About Alicia Barney's work

 

Art for the Eighties

Álvaro Barrios | 1980

   

Alicia Barney: the Alternative Landscape

Miguel González | 1982

 

Paradise Lost

Álvaro Herazo | |1982

   

On the regional process of the bio-vanguard

José Hernán Aguilar | 1984

On the regional process of the auto-bio-vanguard

José Hernán Aguilar | 1985

 

About “Aves en el cielo" (Birds in the sky)

José Hernán Aguilar | 1993

 

Alicia Barney – Aves en el cielo (Birds in the sky)

María Teresa Guerrero | 1993

 

A Text Concerning the “Pulsiones” Exhibit at La Tertulia Museum

Miguel González | 1993

 

Text Concerning “The Behavior of the Landscape in the Seventh International Art Festival of Cali”

Miguel González | 1995

 

Zoom Alicia Barney

Carlos Jiménez | 1999    

 

A conversation with Alicia Barney Caldas

Revista Errata #10 | 2014

 

Yumbo, Alicia Barney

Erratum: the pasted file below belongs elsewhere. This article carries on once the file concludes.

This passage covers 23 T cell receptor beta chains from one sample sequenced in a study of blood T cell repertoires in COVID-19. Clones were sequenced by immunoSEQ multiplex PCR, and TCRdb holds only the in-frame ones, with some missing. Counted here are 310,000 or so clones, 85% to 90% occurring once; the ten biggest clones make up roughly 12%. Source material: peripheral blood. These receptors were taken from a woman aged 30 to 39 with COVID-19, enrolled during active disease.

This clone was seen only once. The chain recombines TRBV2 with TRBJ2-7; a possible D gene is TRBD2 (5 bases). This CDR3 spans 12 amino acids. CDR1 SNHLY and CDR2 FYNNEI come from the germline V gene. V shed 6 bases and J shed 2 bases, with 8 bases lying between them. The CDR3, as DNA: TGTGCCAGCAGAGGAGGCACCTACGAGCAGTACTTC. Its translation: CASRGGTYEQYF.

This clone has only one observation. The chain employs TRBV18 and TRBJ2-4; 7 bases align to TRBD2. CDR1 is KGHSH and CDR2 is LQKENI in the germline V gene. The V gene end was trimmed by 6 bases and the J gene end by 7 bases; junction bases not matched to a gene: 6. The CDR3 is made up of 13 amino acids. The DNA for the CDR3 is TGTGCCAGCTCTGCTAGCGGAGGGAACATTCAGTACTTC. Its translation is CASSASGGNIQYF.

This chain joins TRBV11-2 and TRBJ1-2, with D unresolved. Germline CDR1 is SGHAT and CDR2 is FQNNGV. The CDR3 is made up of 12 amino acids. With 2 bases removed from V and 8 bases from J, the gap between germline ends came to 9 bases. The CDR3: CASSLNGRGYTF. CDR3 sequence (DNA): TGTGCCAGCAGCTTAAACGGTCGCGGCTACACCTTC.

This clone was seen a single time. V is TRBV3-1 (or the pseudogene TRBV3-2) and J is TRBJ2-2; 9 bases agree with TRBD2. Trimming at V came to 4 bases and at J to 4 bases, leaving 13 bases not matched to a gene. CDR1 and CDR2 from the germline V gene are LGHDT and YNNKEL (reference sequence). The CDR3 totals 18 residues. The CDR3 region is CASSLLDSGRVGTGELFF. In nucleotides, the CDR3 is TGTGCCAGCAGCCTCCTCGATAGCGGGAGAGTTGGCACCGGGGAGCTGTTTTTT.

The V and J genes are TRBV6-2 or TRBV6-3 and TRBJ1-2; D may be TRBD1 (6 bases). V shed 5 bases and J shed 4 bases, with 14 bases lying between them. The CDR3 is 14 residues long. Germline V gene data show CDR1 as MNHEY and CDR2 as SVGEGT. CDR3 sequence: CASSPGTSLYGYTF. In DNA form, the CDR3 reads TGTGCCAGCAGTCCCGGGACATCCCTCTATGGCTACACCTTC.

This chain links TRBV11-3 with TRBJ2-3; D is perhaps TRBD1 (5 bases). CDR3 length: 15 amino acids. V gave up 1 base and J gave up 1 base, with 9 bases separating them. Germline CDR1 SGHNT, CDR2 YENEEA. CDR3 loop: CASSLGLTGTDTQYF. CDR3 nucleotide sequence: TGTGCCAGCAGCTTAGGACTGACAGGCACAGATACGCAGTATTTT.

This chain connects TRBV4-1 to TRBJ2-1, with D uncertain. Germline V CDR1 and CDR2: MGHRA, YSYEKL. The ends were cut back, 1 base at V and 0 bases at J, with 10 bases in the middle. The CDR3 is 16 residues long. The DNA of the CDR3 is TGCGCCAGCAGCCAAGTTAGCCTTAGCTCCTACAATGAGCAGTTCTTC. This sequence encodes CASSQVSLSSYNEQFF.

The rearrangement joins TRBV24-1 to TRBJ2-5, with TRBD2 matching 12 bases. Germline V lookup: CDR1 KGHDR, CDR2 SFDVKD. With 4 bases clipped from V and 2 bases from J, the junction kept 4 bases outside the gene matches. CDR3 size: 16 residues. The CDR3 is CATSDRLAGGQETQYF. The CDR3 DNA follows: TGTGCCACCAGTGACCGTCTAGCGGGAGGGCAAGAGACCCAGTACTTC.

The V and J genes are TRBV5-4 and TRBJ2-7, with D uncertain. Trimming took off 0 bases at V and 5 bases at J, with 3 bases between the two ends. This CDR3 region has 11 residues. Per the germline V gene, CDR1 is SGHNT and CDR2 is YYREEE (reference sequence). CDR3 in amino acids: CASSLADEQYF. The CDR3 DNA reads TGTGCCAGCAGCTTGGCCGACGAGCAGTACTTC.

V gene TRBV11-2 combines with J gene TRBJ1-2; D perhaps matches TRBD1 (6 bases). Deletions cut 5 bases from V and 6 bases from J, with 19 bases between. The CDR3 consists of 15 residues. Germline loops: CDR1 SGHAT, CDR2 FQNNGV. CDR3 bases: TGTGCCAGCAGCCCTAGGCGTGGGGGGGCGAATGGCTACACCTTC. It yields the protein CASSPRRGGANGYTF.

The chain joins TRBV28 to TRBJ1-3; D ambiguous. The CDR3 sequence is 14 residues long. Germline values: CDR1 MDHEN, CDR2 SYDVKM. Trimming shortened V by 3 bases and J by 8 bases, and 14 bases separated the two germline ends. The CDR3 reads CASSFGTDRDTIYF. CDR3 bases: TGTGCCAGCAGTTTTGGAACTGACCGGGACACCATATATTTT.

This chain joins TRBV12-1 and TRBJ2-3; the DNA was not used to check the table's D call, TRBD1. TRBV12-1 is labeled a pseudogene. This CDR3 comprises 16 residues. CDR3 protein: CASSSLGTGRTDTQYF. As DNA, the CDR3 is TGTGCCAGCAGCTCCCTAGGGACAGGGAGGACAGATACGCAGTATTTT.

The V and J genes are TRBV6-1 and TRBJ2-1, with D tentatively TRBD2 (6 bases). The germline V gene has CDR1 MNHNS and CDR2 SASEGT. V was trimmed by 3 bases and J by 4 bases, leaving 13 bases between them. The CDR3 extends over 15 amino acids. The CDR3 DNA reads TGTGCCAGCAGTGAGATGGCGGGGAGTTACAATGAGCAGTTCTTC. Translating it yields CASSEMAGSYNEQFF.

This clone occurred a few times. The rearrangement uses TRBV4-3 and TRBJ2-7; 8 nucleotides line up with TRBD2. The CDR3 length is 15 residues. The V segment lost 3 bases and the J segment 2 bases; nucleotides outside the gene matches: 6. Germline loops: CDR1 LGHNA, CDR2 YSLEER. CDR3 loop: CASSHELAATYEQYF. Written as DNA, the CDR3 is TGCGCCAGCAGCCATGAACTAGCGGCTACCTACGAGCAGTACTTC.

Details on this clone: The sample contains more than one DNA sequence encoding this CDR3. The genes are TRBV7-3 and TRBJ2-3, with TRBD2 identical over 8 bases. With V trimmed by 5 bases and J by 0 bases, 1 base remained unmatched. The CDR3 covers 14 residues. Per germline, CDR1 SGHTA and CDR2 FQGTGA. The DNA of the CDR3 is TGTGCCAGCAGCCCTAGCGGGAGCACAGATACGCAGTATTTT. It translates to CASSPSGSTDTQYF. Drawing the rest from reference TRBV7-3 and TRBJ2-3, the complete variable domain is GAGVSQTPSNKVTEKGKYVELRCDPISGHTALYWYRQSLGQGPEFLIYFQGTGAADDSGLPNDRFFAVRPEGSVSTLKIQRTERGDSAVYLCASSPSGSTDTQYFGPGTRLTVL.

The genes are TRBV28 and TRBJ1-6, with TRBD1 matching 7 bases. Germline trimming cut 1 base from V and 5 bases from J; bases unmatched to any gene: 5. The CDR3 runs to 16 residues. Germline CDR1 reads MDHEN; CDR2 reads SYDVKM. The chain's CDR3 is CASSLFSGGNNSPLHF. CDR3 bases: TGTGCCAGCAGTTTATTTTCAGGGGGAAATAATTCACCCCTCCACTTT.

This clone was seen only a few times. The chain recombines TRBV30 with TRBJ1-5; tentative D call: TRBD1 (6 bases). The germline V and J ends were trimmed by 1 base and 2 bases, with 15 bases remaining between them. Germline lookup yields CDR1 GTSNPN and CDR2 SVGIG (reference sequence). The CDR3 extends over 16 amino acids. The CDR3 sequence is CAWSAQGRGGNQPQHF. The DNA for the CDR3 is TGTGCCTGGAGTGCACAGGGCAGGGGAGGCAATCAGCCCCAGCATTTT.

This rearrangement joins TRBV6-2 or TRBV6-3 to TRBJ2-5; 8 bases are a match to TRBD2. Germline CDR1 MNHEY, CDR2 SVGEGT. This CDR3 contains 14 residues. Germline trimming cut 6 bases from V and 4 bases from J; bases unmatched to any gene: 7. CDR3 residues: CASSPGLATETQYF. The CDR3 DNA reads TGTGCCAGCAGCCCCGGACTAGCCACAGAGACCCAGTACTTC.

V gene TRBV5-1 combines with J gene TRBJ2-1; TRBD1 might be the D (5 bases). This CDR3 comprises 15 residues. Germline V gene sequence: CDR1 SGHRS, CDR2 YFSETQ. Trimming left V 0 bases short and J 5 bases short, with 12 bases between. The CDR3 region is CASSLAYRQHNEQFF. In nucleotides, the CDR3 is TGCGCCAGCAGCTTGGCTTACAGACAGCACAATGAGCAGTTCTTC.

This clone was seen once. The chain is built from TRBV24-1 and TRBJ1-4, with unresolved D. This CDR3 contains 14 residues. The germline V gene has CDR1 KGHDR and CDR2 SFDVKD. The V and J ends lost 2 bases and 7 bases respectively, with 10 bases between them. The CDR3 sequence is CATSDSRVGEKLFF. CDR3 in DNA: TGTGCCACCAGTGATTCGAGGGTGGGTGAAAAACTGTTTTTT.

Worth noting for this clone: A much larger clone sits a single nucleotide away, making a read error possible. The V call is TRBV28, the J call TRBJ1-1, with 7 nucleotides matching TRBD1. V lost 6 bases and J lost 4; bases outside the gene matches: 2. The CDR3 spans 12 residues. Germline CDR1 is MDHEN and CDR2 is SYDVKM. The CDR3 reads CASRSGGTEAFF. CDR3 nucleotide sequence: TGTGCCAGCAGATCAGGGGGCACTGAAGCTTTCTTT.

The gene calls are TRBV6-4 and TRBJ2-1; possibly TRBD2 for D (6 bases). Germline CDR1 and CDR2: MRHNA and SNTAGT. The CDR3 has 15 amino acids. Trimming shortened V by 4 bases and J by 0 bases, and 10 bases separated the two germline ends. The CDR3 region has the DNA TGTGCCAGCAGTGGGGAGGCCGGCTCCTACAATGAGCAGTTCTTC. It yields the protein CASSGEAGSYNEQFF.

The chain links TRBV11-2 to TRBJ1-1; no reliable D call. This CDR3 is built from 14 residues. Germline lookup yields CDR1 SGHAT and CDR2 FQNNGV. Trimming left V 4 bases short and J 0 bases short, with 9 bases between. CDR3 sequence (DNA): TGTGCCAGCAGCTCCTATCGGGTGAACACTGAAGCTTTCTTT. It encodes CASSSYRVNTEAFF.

María Belén Sáez de Ibarra | 2014

 

The Sect of Forgotten Artists

Lucas Ospina | 2014

 

A Conversation with Carmela

Carmen María Jaramillo | 2016

 

The Phylogenesis of Generosity

Recollecting and Connecting Overlooked Art of Cali/Cali: Alicia Barney and Women Environmental Artists of California    

Gina McDaniel Tarver | 2017

 

 
About “Aves en el cielo [Birds in the sky]”

 

Text by José Hernán Aguilar for the exhibit

“Degas en el Trópico [Degas in the Tropics], 1993”

 

The birds in Alicia Barney’s Aves en el Cielo are not charming, but they are the inhabitants of a paradise in which the principal divinity is asphyxiation. They are dying with the same sadness and resignation that can be guessed in the dancers and washerwomen of Degas, whose deaths were surely caused by social catastrophes. Barney’s asphalt birds are annihilated because of their innocence and defenselessness; the gasoline that carries them to the sky overcomes the cotton clouds that will save them. The blunt fragmentation that Barney performs on separating feathered birds from cotton balls concretizes a violated space, in which the uneven formats (glass, convulsed movements in the birds) and the darkness of the material set off the miracle of creating souls in some deserving birds. Similar to horses or to Degas’ bathers, Barney’s birds wait for the camera to roll moving on to the next pose, the next agonized breath.